Sunday, March 30, 2008

Jesus is perfect?

A huge portion of Christianity is focused on the idea of Jesus being the perfect, sinless sacrifice. Although, I'm not sure if this is as big in Eastern Orthodox. The perfect/sinless idea seems very tied into the penal substitution idea, which Jesus taking our place, and accomplishing what we cannot do. So I'm not sure I can say that Christianity as a whole is incredibly focused on that narrow idea of sacrifice, or if it's just Evangelical Christianity.

But I'm wondering what this perfection is based on. Before people go quoting me the letters, such as Peter or Paul, where they push forth the idea of Jesus knowing no sin becoming sin for us, or Jesus tempted like us yet not sinning, I'm wondering what actions the claim is based on. Too often, it feels that we are told Jesus is perfect because Peter says so. Or Paul says so. But I don't see them pushing forth any "proof." I don't see them saying, "Jesus is perfect because he did such and such." Rather, the idea is simply that Jesus was sinless, no proof required.

However, if we took the Gospels, which are the only accounts we have of day to day actions, would we reach the same conclusion? If we took the Gospels and replaced all the names, and then gave them to someone who lacked familiarity with the stories, would the person conclude that the Jesus character behaved perfectly? Would any of us?

Or do we all just say that Jesus is perfect because that's the assumption? Because that's what the New Testament letters tell us?

What actions are used to determine the perfection of Jesus?

Saturday, March 15, 2008

Rags and righteousness.

"Never has ear heard or eye seen
Any other god taking part of
Those who wait for him.
Thou dost welcome him who rejoices to do what is right,
Who remembers thee in thy ways,
Though thou wast angry, yet we sinned,
In spite of it we have done evil from of old,
We all became like a man who is unclean
And all our righteous deeds like a filthy rag;
We have all withered like leaves
And our iniquities sweep us away like the wind."

Isaiah 64: 4-6.

I see this Isaiah verse get quoted a lot, in terms of a blanket statement on humanity. We all have, at any point in time or history, righteous deeds like a filthy rag. No ifs, ands, or buts. It applies to everyone, even today. If you're unsaved, then all your deeds are filthy rags.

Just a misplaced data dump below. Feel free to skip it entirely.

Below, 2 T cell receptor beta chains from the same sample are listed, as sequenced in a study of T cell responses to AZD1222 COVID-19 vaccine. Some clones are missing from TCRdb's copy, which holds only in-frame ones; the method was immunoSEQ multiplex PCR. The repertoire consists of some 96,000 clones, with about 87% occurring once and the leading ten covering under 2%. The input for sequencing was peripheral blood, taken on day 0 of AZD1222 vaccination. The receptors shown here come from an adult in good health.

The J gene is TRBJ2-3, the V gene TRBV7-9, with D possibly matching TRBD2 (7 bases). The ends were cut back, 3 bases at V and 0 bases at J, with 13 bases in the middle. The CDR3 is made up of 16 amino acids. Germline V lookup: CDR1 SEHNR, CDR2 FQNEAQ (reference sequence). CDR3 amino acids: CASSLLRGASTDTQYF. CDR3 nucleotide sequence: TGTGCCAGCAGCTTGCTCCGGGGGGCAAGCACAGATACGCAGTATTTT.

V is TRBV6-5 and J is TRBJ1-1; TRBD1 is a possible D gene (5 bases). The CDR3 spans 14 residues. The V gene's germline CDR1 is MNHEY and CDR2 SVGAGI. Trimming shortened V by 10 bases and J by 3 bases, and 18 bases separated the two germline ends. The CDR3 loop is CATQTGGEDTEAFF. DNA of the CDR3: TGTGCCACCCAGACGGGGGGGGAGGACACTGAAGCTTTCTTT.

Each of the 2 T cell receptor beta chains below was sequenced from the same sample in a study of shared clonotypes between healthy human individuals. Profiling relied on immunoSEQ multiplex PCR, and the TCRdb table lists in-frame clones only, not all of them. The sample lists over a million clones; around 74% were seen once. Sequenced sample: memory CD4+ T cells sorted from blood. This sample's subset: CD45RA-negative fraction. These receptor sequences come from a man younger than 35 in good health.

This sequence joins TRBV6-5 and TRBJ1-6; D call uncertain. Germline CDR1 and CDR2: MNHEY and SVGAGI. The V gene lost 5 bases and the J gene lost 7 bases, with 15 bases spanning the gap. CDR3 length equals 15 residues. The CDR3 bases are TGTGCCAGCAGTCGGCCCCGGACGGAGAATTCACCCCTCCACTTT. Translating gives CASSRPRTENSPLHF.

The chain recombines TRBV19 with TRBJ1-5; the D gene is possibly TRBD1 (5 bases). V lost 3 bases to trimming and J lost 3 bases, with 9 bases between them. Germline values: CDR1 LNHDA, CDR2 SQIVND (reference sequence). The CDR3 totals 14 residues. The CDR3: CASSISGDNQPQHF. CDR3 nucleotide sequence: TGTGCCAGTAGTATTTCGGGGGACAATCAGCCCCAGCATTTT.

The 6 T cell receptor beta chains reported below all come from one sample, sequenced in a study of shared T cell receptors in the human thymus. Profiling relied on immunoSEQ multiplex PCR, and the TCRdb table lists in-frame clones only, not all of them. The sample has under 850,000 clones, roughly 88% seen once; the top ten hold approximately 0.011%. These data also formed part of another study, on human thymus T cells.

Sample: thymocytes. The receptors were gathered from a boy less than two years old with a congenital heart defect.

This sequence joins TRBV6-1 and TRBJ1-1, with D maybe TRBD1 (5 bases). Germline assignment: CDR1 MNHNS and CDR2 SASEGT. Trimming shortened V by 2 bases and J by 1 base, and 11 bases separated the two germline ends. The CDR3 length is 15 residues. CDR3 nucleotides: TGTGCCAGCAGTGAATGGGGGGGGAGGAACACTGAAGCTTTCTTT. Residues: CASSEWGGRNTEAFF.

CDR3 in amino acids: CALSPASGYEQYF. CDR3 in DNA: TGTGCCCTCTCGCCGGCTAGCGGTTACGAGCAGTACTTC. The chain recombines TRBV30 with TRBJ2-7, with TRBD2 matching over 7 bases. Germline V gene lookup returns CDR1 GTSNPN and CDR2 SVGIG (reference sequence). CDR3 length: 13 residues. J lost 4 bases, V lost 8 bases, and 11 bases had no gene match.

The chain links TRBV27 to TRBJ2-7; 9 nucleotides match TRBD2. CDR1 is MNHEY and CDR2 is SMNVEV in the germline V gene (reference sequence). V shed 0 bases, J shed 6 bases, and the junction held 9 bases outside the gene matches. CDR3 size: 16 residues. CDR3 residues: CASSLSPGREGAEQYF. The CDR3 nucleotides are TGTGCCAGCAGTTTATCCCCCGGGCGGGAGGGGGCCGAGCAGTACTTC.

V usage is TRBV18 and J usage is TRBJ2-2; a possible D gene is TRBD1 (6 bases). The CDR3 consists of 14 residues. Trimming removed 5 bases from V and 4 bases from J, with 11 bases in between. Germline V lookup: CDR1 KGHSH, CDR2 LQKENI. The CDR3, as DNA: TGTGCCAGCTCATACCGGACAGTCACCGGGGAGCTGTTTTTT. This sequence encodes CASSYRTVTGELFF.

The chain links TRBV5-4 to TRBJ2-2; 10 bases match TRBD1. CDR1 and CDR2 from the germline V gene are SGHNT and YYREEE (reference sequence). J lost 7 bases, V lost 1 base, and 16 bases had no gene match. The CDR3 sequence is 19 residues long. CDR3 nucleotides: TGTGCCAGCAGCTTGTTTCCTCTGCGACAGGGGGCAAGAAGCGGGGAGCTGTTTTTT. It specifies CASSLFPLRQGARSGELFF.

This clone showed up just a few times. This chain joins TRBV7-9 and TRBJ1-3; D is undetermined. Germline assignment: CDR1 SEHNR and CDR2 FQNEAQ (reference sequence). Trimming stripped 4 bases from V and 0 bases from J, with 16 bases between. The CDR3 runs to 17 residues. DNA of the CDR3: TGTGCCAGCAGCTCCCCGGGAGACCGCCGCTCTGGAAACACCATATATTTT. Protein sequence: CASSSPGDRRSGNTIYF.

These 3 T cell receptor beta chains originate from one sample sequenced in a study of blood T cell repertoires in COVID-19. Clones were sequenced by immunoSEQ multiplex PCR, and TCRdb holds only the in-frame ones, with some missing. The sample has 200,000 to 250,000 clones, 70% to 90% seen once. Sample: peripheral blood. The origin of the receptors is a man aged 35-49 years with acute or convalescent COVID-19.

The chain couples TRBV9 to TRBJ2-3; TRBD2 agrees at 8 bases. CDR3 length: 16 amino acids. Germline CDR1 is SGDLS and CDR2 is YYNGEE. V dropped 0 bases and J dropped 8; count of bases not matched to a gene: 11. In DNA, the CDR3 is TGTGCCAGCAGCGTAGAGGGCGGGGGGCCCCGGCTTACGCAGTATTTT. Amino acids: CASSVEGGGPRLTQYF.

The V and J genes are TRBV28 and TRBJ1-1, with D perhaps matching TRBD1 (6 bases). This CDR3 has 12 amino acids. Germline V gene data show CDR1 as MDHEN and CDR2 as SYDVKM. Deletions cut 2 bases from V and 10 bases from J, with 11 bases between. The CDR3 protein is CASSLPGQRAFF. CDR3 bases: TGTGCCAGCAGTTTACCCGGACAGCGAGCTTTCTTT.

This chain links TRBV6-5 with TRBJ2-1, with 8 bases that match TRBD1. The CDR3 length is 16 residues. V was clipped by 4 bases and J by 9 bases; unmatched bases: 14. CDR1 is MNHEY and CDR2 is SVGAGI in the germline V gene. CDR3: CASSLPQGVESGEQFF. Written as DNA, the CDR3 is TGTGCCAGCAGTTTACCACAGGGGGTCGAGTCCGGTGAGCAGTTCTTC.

But does the verse itself support that blanket statement, or is it speaking about a point in time? And all deeds done filthy rags, regardless of the deeds themselves?

It seems more that the verse is speaking of a particular point in time. I'm no expert on the book of Isaiah, and I believe scholars say that it contains more than one author that was all eventually grouped under one name. I also believe that portions of Isaiah were written in a time of huge conflict, with Israel either attacked or overrun by invaders. Such an occurrence would most likely be interpreted as no longer being in God’s favor, and so wouldn't the Israelites start examining their own behavior? Wouldn't such examination produce verses such as these?

As for all deeds as filthy -- let's say a non-Christian helps the widow, the orphan, feeds the poor and so forth. There are quite a few Bible verses that say such actions are just and righteous. So it can't be every single deed across the board.

However, the verse itself seems to narrow the kinds of deeds. First, the people are doing what is evil in God's sight. Evil acts would be ignoring the helpless, for starters. Or chasing after false gods, or indulging in gluttony, or just living a non-good life. So wouldn't there be a natural connection between someone doing evil, and thus the deeds becoming like filthy rags? Not only that, but if the deeds truly are as filthy rags, then the deeds can no longer count towards any sort of righteousness. The verse almost reads as sarcasm. If the deeds are in fact filthy, then they cannot also be righteous. The two words contradict one another by their very definition. Rather, the speaker of the verse seems to demonstrate a realization that the deeds performed are not in fact righteous. Which means the deeds cannot be those like helping the helpless.

So does anything in this verse support the idea that all deeds of any unsaved people are filthy? Or does the verse focus more on specifics, as to why the deeds are filthy?